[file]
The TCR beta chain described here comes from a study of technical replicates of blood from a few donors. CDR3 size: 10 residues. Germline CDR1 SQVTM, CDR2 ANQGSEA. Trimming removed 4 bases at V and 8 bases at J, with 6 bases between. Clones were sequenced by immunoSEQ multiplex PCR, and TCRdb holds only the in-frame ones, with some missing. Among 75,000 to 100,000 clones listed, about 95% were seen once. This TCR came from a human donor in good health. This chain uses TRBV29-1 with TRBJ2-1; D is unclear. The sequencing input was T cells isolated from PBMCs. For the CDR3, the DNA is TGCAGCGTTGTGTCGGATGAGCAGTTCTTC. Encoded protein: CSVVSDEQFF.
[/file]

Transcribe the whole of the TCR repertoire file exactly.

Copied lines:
The TCR beta chain described here comes from a study of technical replicates of blood from a few donors. CDR3 size: 10 residues. Germline CDR1 SQVTM, CDR2 ANQGSEA. Trimming removed 4 bases at V and 8 bases at J, with 6 bases between. Clones were sequenced by immunoSEQ multiplex PCR, and TCRdb holds only the in-frame ones, with some missing. Among 75,000 to 100,000 clones listed, about 95% were seen once. This TCR came from a human donor in good health. This chain uses TRBV29-1 with TRBJ2-1; D is unclear. The sequencing input was T cells isolated from PBMCs. For the CDR3, the DNA is TGCAGCGTTGTGTCGGATGAGCAGTTCTTC. Encoded protein: CSVVSDEQFF.